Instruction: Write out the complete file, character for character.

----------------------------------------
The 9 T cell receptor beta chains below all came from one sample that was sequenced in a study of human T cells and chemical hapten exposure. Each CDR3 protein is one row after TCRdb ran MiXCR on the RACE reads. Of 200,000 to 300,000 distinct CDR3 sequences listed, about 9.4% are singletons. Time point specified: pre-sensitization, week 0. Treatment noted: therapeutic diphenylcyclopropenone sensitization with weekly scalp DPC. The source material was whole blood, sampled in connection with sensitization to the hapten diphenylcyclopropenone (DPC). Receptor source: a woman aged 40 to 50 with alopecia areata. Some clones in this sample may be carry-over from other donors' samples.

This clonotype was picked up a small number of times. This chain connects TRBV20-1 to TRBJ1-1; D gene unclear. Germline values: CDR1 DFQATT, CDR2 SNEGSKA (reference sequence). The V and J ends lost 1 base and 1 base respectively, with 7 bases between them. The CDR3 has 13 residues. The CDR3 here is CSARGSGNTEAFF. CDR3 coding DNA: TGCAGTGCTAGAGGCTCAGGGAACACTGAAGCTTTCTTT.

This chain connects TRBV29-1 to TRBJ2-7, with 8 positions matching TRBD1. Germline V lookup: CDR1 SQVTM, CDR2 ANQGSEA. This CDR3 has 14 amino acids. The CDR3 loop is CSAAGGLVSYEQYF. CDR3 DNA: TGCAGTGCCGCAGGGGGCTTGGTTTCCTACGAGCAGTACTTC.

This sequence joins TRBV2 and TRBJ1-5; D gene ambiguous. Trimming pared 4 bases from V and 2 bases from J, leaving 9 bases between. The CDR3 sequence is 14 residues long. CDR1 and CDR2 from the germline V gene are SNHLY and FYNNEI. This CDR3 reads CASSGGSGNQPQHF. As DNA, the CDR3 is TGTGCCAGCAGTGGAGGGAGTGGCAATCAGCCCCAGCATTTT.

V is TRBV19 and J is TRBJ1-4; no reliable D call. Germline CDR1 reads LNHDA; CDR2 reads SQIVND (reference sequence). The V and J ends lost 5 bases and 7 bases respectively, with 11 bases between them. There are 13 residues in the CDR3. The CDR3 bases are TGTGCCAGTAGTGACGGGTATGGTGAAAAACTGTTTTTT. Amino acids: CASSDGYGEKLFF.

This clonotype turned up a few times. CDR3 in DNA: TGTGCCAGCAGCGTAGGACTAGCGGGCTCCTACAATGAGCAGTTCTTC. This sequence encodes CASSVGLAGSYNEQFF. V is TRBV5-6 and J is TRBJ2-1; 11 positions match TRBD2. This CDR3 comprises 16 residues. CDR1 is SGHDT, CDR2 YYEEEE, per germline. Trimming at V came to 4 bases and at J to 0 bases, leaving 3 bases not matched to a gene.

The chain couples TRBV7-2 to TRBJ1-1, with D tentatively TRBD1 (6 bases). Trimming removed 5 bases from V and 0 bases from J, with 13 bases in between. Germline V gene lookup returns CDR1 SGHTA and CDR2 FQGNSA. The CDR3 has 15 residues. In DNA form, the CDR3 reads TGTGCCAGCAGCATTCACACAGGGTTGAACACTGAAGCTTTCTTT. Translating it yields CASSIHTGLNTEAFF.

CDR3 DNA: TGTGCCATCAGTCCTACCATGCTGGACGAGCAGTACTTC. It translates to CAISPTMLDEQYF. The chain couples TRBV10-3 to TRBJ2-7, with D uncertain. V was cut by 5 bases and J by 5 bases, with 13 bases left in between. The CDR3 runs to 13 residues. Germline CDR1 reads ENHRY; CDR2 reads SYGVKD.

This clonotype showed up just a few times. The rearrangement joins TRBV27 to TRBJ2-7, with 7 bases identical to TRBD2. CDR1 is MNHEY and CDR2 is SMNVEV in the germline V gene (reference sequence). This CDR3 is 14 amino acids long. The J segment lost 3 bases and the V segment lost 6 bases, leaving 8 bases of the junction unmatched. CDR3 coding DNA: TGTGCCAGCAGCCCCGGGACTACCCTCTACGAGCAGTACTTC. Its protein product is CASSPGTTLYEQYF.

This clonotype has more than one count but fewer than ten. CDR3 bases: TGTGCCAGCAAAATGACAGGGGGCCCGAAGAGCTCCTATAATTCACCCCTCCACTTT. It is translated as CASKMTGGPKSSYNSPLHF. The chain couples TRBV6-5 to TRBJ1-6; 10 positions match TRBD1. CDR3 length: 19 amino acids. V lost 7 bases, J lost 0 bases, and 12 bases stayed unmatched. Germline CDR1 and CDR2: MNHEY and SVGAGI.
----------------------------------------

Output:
The 9 T cell receptor beta chains below all came from one sample that was sequenced in a study of human T cells and chemical hapten exposure. Each CDR3 protein is one row after TCRdb ran MiXCR on the RACE reads. Of 200,000 to 300,000 distinct CDR3 sequences listed, about 9.4% are singletons. Time point specified: pre-sensitization, week 0. Treatment noted: therapeutic diphenylcyclopropenone sensitization with weekly scalp DPC. The source material was whole blood, sampled in connection with sensitization to the hapten diphenylcyclopropenone (DPC). Receptor source: a woman aged 40 to 50 with alopecia areata. Some clones in this sample may be carry-over from other donors' samples.

This clonotype was picked up a small number of times. This chain connects TRBV20-1 to TRBJ1-1; D gene unclear. Germline values: CDR1 DFQATT, CDR2 SNEGSKA (reference sequence). The V and J ends lost 1 base and 1 base respectively, with 7 bases between them. The CDR3 has 13 residues. The CDR3 here is CSARGSGNTEAFF. CDR3 coding DNA: TGCAGTGCTAGAGGCTCAGGGAACACTGAAGCTTTCTTT.

This chain connects TRBV29-1 to TRBJ2-7, with 8 positions matching TRBD1. Germline V lookup: CDR1 SQVTM, CDR2 ANQGSEA. This CDR3 has 14 amino acids. The CDR3 loop is CSAAGGLVSYEQYF. CDR3 DNA: TGCAGTGCCGCAGGGGGCTTGGTTTCCTACGAGCAGTACTTC.

This sequence joins TRBV2 and TRBJ1-5; D gene ambiguous. Trimming pared 4 bases from V and 2 bases from J, leaving 9 bases between. The CDR3 sequence is 14 residues long. CDR1 and CDR2 from the germline V gene are SNHLY and FYNNEI. This CDR3 reads CASSGGSGNQPQHF. As DNA, the CDR3 is TGTGCCAGCAGTGGAGGGAGTGGCAATCAGCCCCAGCATTTT.

V is TRBV19 and J is TRBJ1-4; no reliable D call. Germline CDR1 reads LNHDA; CDR2 reads SQIVND (reference sequence). The V and J ends lost 5 bases and 7 bases respectively, with 11 bases between them. There are 13 residues in the CDR3. The CDR3 bases are TGTGCCAGTAGTGACGGGTATGGTGAAAAACTGTTTTTT. Amino acids: CASSDGYGEKLFF.

This clonotype turned up a few times. CDR3 in DNA: TGTGCCAGCAGCGTAGGACTAGCGGGCTCCTACAATGAGCAGTTCTTC. This sequence encodes CASSVGLAGSYNEQFF. V is TRBV5-6 and J is TRBJ2-1; 11 positions match TRBD2. This CDR3 comprises 16 residues. CDR1 is SGHDT, CDR2 YYEEEE, per germline. Trimming at V came to 4 bases and at J to 0 bases, leaving 3 bases not matched to a gene.

The chain couples TRBV7-2 to TRBJ1-1, with D tentatively TRBD1 (6 bases). Trimming removed 5 bases from V and 0 bases from J, with 13 bases in between. Germline V gene lookup returns CDR1 SGHTA and CDR2 FQGNSA. The CDR3 has 15 residues. In DNA form, the CDR3 reads TGTGCCAGCAGCATTCACACAGGGTTGAACACTGAAGCTTTCTTT. Translating it yields CASSIHTGLNTEAFF.

CDR3 DNA: TGTGCCATCAGTCCTACCATGCTGGACGAGCAGTACTTC. It translates to CAISPTMLDEQYF. The chain couples TRBV10-3 to TRBJ2-7, with D uncertain. V was cut by 5 bases and J by 5 bases, with 13 bases left in between. The CDR3 runs to 13 residues. Germline CDR1 reads ENHRY; CDR2 reads SYGVKD.

This clonotype showed up just a few times. The rearrangement joins TRBV27 to TRBJ2-7, with 7 bases identical to TRBD2. CDR1 is MNHEY and CDR2 is SMNVEV in the germline V gene (reference sequence). This CDR3 is 14 amino acids long. The J segment lost 3 bases and the V segment lost 6 bases, leaving 8 bases of the junction unmatched. CDR3 coding DNA: TGTGCCAGCAGCCCCGGGACTACCCTCTACGAGCAGTACTTC. Its protein product is CASSPGTTLYEQYF.

This clonotype has more than one count but fewer than ten. CDR3 bases: TGTGCCAGCAAAATGACAGGGGGCCCGAAGAGCTCCTATAATTCACCCCTCCACTTT. It is translated as CASKMTGGPKSSYNSPLHF. The chain couples TRBV6-5 to TRBJ1-6; 10 positions match TRBD1. CDR3 length: 19 amino acids. V lost 7 bases, J lost 0 bases, and 12 bases stayed unmatched. Germline CDR1 and CDR2: MNHEY and SVGAGI.